NHS reforms are obstructing the push for efficiency gains, say MPsBMJ 2012; 344 doi: https://doi.org/10.1136/bmj.e579 (Published 24 January 2012) Cite this as: BMJ 2012;344:e579
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Written evidence of short-term expediency by some primary care trusts (PCTs) to produce savings in their continuing healthcare (CHC) budgets was provided to the Health Committee by the Alzheimer’s Society, Motor Neuron Disease Association and Age UK. [1,2] People with dementia were being reassessed for funding “with greater promptness” and losing funding even when the condition was deteriorating.
Similarly, the MND Association gave examples of funding being wrongly taken away because needs were being well managed, only later to have such funding decisions reversed. Such short-term expediency saw costs shift from PCTs to social services while vulnerable people were “bounced” between NHS and social care funding.
In its evidence, Age UK wrote that there were substantial reductions in CHC funding in some areas by up to 70% in one year with people losing their NHS funding. In Age UK’s opinion, some PCTs were “looking at ways to restrict eligibility to reduce cost rather than seeking new ways of working.”
It would seem that some PCTs are ignoring the lawful limits of social care funding as established by the Coughlan case in 1999. Ms Coughlan’s needs were of a wholly different kind to those that could be lawfully provided by a local authority. The pen picture of Pamela Coughlan, as documented on pages 103 and 104 of the Spinal Injuries Association Continuing Healthcare Information Pack, shows someone with relatively modest health and nursing needs. 
A generous assessment and documentation of needs using the Department of Health’s 2009 decision support tool, taking into account the risk of harm from autonomic dysreflexia if injury occurred while in her powered chair, would show Ms Coughlan as having just one severe level, two moderate levels and four low levels of needs severity across the 12 care domains (Figure 1). Anyone with an intensity of need, as demonstrated by the spread and severity of scores, similar to Ms Coughlan should be eligible for NHS CHC funding.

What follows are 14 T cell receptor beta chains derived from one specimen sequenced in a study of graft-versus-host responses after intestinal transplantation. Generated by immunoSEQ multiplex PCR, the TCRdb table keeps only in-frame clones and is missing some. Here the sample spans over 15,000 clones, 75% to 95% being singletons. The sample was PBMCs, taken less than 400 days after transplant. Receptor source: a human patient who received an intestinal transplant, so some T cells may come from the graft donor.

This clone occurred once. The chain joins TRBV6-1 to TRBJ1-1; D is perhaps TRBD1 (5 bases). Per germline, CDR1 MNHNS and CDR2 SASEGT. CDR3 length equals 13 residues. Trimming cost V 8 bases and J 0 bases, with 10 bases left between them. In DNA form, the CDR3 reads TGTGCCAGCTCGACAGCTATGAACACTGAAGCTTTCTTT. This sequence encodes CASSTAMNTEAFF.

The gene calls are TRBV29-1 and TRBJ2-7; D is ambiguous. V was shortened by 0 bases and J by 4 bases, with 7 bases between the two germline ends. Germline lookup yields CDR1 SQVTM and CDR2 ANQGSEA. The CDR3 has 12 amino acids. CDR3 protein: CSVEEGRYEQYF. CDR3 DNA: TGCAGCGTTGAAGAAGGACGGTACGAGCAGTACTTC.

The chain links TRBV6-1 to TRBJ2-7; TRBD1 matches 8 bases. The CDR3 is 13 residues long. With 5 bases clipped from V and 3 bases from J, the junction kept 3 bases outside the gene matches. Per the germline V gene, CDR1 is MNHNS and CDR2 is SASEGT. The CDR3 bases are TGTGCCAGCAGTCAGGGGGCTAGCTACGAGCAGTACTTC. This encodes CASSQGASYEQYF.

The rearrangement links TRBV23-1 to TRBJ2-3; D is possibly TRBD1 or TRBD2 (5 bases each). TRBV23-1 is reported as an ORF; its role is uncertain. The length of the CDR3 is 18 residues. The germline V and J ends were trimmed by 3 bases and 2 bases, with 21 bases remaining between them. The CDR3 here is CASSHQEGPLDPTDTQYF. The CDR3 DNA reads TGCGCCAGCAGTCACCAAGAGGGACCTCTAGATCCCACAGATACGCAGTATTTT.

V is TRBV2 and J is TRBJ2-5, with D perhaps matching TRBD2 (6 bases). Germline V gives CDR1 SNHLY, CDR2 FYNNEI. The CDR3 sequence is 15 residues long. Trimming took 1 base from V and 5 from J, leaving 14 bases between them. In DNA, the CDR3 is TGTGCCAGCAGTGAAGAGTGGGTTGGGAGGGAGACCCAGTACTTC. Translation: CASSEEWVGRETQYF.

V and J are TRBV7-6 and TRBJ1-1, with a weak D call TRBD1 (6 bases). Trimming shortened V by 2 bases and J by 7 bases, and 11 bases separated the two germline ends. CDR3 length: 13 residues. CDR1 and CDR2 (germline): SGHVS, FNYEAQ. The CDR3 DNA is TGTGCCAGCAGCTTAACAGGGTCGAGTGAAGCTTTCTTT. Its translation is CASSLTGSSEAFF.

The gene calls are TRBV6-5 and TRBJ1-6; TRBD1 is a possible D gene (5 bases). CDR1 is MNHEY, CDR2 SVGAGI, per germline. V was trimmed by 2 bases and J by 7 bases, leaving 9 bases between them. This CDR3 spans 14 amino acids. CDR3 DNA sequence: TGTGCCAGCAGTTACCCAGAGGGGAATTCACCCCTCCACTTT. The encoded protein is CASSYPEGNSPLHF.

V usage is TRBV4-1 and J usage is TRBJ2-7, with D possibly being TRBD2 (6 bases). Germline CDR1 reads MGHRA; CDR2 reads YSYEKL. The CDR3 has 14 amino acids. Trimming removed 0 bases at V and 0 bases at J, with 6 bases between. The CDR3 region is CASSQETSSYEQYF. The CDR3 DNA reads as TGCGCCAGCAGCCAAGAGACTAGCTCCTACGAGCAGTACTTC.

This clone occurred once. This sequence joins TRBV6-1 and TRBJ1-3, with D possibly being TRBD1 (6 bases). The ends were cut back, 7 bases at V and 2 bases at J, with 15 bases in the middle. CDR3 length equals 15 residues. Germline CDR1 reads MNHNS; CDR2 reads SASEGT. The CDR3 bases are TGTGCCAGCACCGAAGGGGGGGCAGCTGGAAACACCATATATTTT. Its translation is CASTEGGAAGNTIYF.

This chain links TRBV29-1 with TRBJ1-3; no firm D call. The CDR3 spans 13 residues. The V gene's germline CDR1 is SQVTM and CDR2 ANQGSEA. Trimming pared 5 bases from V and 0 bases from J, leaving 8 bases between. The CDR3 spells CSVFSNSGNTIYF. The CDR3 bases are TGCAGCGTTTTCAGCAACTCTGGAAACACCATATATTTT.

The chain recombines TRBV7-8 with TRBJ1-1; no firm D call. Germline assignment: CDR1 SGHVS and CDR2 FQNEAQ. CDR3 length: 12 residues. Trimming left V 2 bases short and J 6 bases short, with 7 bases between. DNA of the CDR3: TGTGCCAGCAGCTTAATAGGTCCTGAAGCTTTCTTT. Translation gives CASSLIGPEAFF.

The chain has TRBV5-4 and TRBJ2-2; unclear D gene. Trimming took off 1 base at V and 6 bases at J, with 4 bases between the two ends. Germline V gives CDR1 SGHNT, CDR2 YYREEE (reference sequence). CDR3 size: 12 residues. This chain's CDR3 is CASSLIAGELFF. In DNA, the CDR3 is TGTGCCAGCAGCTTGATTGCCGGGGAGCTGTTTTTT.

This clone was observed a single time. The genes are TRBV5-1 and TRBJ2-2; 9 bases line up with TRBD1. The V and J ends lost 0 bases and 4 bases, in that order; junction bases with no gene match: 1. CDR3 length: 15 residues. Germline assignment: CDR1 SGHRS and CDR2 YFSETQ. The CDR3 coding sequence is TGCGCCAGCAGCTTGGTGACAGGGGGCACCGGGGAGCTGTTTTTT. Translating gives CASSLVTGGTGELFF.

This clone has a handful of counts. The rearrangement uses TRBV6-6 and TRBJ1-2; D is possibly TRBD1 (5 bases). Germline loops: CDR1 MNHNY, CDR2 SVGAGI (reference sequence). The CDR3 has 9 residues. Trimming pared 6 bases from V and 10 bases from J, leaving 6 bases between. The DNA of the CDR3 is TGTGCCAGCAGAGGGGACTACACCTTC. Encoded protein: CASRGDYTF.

PCTs would seem to be acting unlawfully by refusing funding in eligible cases and making cuts in their CHC funding budgets. Local authorities are acting unlawfully by failing to challenge PCT decisions. They are taking on people with nursing and health needs that are more than just merely ancillary and incidental to the accommodation provided and who in reality are people with needs well beyond those that a council can lawfully provide.
Why did Health Committee MPs fail to specifically comment on this evidence from the three charities highlighting cuts by PCTs in CHC funding?
 Campbell D. NHS reforms are obstructing the push for efficiency gains, says MPs. BMJ 2012;344:e579
 House of Commons Health Committee. 13th Report – Public Expenditure – Volume II. www.publications.parliament.uk/pa/cm201012/cmselect/cmhealth/1499/1499vw...
 Spinal Injuries Association. Continuing Healthcare Information Pack (revised December 2010) www.spinal.co.uk/userfiles/images/uploaded/pdf/291-648445.pdf
Competing interests: Challenging CHC funding decision by a PCT.